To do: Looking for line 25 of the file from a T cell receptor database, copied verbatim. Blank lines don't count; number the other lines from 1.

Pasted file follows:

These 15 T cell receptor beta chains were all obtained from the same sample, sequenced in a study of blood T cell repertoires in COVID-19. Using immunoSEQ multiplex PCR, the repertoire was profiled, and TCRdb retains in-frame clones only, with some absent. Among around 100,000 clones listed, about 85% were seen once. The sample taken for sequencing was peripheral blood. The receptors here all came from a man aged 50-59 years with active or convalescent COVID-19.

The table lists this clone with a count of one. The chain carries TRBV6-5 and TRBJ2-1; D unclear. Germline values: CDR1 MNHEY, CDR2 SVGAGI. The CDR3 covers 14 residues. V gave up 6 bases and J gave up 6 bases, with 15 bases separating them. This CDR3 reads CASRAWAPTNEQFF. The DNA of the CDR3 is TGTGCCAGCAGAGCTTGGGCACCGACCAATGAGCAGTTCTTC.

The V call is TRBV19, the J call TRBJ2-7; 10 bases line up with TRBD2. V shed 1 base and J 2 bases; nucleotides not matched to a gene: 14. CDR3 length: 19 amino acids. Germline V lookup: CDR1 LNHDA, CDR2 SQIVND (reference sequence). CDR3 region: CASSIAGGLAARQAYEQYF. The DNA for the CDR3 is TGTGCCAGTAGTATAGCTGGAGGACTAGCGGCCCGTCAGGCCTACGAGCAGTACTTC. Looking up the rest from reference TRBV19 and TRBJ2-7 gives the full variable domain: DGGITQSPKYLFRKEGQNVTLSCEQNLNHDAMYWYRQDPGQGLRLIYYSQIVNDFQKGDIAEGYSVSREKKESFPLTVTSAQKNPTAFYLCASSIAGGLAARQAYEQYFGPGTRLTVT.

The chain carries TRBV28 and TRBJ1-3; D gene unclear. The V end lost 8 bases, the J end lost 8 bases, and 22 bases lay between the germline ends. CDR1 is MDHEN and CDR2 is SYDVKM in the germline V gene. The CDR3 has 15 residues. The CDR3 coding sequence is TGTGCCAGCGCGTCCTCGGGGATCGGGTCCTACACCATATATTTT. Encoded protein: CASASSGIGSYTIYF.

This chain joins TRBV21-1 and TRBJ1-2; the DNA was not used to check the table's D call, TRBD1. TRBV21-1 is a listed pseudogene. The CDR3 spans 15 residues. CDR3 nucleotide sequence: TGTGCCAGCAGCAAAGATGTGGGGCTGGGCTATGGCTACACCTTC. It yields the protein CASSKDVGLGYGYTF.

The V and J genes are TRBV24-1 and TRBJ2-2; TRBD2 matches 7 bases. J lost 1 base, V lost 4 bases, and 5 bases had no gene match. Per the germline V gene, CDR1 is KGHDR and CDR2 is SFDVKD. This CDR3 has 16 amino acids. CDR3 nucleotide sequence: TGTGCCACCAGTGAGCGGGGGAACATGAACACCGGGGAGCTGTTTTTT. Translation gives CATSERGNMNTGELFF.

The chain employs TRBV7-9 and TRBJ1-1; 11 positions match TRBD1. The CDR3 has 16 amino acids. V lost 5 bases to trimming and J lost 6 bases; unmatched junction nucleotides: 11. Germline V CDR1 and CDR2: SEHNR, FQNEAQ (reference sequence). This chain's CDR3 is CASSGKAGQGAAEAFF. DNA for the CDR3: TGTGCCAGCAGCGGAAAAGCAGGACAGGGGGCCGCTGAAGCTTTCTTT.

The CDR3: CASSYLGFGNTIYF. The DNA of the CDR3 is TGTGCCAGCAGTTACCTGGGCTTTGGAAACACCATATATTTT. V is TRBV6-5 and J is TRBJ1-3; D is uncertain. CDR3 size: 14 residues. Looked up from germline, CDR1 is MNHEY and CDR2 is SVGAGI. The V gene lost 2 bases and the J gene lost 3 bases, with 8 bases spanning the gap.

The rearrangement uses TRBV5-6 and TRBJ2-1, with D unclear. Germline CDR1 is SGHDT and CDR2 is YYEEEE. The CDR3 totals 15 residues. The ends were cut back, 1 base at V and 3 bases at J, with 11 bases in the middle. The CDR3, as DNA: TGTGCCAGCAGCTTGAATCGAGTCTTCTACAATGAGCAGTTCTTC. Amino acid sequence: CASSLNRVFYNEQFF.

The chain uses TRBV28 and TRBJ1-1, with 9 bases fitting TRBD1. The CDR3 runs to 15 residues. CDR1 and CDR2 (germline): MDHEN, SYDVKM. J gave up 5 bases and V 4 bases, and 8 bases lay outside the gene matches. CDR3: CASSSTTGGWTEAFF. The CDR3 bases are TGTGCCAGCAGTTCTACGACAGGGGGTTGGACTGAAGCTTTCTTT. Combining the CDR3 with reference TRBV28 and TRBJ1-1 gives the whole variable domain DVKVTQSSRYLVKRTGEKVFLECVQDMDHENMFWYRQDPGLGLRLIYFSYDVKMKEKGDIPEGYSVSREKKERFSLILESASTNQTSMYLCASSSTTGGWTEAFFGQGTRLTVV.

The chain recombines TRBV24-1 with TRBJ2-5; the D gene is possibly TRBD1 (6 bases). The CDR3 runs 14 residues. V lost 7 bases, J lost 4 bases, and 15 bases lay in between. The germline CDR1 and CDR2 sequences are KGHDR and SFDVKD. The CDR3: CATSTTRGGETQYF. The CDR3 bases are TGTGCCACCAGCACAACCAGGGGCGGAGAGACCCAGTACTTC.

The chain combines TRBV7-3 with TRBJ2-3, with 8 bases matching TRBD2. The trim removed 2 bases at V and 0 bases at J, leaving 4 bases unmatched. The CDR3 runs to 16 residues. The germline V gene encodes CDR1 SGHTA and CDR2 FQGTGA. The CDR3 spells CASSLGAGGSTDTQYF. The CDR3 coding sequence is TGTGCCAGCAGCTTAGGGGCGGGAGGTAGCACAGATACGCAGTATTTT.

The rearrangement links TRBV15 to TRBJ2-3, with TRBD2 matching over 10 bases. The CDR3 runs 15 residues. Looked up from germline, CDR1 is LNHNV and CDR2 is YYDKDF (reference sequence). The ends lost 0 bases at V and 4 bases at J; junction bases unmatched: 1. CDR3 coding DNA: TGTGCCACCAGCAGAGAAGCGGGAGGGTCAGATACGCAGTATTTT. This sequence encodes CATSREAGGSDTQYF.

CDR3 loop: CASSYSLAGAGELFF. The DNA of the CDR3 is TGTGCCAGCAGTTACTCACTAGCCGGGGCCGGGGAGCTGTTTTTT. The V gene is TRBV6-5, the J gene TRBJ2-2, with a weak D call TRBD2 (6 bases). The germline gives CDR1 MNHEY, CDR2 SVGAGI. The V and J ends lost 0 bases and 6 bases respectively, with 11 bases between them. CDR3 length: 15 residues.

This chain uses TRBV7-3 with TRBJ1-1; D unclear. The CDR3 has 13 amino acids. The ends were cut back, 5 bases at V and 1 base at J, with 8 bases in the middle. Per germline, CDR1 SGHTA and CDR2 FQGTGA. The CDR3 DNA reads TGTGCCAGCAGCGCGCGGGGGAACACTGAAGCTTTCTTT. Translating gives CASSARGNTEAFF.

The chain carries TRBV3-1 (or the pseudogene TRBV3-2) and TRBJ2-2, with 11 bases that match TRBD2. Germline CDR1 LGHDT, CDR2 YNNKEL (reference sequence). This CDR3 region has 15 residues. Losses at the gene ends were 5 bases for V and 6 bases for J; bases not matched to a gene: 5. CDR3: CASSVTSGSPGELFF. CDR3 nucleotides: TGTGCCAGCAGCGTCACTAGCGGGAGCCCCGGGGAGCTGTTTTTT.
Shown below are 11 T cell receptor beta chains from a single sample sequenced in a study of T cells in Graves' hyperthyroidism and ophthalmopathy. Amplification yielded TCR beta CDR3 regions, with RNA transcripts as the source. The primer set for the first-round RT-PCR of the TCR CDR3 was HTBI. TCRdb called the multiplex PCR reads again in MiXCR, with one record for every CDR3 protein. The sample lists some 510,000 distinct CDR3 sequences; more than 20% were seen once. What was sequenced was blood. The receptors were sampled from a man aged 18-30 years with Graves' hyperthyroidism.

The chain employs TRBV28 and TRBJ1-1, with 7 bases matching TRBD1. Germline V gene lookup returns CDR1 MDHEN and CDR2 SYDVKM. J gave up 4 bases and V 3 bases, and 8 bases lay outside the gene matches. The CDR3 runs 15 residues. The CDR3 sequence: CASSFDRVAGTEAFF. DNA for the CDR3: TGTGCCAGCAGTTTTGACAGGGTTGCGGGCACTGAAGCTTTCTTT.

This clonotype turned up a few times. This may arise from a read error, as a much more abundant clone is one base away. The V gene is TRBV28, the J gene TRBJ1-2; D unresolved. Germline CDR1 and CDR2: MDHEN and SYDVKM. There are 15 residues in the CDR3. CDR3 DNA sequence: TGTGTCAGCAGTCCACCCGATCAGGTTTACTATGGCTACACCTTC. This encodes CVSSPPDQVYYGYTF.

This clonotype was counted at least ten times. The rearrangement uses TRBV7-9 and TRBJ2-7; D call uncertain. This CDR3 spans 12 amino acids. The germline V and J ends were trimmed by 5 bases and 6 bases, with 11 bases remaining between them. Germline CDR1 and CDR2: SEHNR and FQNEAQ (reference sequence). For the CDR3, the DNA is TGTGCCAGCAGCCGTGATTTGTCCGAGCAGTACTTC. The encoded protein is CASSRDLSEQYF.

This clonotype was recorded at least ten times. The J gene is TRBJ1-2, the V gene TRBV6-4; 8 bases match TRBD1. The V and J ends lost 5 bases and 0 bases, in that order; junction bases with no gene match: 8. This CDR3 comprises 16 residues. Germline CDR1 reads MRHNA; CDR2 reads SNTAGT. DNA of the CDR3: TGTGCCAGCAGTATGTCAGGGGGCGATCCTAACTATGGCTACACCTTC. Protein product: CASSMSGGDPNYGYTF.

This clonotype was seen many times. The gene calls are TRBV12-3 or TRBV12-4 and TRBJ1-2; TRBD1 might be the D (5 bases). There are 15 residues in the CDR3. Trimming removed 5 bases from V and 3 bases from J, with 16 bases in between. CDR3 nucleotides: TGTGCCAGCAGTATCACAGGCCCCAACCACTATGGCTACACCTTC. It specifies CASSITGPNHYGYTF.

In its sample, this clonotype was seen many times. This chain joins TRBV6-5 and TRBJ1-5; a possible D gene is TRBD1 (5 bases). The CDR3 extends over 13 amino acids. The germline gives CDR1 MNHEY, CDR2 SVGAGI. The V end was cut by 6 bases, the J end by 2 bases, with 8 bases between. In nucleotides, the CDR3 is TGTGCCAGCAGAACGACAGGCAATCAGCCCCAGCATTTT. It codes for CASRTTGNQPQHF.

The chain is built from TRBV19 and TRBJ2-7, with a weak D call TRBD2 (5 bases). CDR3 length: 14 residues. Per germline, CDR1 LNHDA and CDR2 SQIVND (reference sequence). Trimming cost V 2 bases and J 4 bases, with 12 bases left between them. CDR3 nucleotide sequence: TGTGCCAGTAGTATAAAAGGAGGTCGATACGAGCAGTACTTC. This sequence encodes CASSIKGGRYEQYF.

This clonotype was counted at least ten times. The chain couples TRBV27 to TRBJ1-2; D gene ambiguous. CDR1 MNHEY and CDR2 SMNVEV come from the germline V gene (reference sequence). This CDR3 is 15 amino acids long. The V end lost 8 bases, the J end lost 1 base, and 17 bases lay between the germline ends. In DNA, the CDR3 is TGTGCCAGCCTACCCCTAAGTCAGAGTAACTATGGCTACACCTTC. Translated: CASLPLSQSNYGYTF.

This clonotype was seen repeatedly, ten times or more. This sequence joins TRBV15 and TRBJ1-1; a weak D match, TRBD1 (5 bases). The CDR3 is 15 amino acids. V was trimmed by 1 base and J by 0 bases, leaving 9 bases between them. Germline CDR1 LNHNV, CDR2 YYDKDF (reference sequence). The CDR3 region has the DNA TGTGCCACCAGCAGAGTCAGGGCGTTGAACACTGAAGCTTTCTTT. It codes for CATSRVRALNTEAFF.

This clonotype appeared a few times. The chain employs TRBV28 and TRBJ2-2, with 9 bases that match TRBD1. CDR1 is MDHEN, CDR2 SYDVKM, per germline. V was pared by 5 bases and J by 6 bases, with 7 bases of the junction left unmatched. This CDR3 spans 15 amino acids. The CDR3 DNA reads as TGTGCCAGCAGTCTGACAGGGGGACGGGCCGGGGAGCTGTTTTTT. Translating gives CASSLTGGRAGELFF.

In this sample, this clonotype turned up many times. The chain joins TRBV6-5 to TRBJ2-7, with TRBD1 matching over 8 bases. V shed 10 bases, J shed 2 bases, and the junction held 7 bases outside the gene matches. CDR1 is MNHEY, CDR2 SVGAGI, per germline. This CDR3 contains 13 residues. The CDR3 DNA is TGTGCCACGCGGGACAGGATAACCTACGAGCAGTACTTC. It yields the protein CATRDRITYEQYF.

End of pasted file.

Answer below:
This clonotype was counted at least ten times. The chain couples TRBV27 to TRBJ1-2; D gene ambiguous. CDR1 MNHEY and CDR2 SMNVEV come from the germline V gene (reference sequence). This CDR3 is 15 amino acids long. The V end lost 8 bases, the J end lost 1 base, and 17 bases lay between the germline ends. In DNA, the CDR3 is TGTGCCAGCCTACCCCTAAGTCAGAGTAACTATGGCTACACCTTC. Translated: CASLPLSQSNYGYTF.